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Elbow Anatomy

Brett Cascio, M.D.

Elbow Anatomy

Elbow Anatomy

Elbow Anatomy

You use your elbows every day, although you may not even realize it. Typing, picking things up, shaking hands, and many other everyday actions require bending or rotating the elbow. Take a look at how you have your elbows positioned right now. Are your elbows bent or your forearms rotated? These actions are possible because of the bones, ligaments, muscles, and tendons working together in the elbow to create pain-free and easy movement.

The Bones in the Elbow

Three bones meet to form the elbow: the humerus, the ulna, and the radius. The humerus is the bone in your upper arm, and the part of the humerus that meets the elbow is called the distal humerus. The ulna and the radius are the two bones that make up the forearm. If you were to hold your hand out with your palm facing upwards, the ulna would be on the inner, or medial, side, while the radius would be on the outer, or lateral side. The ulna is the larger of the two forearm bones, with a bony prominence at the elbow called the olecranon. The olecranon and the distal humerus form the hinge-like humeroulnar joint, which allows for bending and straightening movements. The end of the radius that meets the elbow is called the radial head, and it meets the humerus to form the humeroradial joint, which acts similar to the hinge-like humeroulnar joint. The radial head also articulates with the ulna to form the proximal radioulnar joint, which allows for rotating movements of the forearm, like when you have your wrists turned down to type.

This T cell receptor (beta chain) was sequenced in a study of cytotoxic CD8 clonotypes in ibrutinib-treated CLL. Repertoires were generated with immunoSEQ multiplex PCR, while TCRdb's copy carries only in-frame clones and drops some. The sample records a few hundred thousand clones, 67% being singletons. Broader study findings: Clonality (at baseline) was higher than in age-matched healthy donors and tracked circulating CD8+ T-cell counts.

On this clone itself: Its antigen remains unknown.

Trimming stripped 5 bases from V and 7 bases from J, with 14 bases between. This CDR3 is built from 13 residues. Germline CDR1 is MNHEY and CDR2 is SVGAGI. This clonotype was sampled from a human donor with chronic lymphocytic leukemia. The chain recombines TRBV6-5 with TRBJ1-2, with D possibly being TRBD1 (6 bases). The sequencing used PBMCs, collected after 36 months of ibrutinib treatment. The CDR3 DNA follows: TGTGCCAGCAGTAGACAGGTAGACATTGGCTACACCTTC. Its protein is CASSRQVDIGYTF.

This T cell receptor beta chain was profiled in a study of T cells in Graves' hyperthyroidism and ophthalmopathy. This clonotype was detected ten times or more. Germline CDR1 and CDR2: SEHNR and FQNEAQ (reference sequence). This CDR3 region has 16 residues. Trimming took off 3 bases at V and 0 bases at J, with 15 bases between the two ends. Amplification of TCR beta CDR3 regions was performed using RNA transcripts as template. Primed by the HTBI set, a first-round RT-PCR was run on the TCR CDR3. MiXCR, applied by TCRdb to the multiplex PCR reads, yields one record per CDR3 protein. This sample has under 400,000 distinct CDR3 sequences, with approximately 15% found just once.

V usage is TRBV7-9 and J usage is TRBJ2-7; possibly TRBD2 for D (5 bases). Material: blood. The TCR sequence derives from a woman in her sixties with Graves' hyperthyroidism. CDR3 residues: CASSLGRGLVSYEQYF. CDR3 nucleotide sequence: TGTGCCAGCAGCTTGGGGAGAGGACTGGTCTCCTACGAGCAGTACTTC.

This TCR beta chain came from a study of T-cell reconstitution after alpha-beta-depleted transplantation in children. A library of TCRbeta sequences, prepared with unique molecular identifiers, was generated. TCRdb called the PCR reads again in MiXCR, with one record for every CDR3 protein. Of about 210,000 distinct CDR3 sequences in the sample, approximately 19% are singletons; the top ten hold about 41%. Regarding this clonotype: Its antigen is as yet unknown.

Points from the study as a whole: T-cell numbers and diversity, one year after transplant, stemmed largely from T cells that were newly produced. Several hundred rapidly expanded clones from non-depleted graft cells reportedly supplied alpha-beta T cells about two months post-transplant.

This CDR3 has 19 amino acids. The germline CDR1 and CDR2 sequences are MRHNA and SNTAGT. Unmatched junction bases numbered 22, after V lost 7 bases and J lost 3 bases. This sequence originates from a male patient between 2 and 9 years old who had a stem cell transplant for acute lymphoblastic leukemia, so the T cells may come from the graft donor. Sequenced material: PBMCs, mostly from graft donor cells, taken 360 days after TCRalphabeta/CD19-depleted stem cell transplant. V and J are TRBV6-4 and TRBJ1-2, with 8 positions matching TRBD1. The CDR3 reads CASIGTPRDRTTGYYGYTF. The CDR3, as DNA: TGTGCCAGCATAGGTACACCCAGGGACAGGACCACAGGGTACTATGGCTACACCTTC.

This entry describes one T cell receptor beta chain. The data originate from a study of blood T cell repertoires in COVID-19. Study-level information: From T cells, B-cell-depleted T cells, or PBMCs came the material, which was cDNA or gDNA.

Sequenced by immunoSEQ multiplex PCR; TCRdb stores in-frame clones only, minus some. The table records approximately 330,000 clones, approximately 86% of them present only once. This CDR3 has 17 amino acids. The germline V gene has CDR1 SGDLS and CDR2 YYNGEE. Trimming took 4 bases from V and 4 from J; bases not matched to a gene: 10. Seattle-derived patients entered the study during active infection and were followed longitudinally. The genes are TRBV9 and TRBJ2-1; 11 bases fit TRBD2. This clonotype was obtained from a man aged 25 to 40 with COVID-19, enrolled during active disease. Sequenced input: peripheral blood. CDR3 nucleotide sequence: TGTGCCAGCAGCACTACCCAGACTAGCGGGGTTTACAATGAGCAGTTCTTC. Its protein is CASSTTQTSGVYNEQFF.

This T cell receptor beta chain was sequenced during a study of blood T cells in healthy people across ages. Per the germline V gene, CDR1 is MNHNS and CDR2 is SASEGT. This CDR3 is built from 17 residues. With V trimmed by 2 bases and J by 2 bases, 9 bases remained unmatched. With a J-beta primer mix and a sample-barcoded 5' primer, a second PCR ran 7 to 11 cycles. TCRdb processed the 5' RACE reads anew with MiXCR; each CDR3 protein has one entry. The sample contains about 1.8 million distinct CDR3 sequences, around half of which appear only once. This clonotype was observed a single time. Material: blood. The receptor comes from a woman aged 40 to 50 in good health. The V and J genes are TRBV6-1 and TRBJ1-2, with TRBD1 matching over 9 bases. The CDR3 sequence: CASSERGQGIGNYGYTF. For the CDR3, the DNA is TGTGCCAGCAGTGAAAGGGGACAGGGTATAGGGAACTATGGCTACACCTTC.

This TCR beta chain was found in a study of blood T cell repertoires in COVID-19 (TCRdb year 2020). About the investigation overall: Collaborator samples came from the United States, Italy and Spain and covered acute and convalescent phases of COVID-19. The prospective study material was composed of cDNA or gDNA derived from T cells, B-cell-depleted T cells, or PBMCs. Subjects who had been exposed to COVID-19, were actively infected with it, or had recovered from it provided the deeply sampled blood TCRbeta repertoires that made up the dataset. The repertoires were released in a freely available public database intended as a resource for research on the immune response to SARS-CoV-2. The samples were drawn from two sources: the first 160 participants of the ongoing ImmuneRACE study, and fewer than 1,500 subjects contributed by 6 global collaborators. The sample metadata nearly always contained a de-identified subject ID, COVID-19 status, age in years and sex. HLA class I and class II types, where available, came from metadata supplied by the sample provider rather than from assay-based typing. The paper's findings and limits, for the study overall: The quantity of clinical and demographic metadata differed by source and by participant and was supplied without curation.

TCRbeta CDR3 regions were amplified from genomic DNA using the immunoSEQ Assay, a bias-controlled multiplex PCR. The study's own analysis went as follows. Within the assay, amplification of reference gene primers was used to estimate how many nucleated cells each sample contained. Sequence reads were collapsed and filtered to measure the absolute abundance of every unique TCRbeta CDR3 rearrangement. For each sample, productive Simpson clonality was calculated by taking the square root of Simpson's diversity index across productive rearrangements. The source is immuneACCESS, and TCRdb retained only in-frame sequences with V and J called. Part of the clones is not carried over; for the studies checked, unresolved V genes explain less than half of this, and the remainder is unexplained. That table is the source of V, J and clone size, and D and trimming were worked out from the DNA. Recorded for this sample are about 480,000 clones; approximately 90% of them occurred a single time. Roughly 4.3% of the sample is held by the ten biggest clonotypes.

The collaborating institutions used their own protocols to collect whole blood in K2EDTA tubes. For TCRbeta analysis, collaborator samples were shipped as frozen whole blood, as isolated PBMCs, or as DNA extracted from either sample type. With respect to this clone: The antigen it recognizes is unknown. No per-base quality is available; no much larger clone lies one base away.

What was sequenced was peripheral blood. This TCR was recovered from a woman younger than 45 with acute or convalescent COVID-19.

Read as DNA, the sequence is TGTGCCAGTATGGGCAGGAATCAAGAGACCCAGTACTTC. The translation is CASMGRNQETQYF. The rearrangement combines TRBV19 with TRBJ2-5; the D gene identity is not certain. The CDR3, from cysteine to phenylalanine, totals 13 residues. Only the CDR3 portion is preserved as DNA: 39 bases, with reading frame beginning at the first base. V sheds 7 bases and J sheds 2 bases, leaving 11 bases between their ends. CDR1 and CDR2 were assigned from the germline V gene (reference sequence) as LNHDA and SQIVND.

Soft Tissue in the Shoulder

Muscles, tendons, ligaments, and other tissues work together with the bones in the elbow to allow for easy and pain-free movement. The ends of the bones in the elbow are covered in a smooth cartilage so that movement is possible with minimal friction.

If you were to stretch your arm out and bend your wrist back so that the palm of your hand is pointed away from you, the muscles you would use are called the extensor muscles. The extensor muscles are in charge of pulling the wrist back and they join together to attach to tendons at the elbow. These tendons connect the extensor muscles to your lateral epicondyle, a bony bump on the outer side of your elbow.

When you bend your wrist so that your palm is facing toward you, you are using what are called flexor muscles. These flexor muscles join together to attach to the common flexor tendon near the elbow. The tendon attaches on the inside of elbow at a bony mass called the medial epicondyle.

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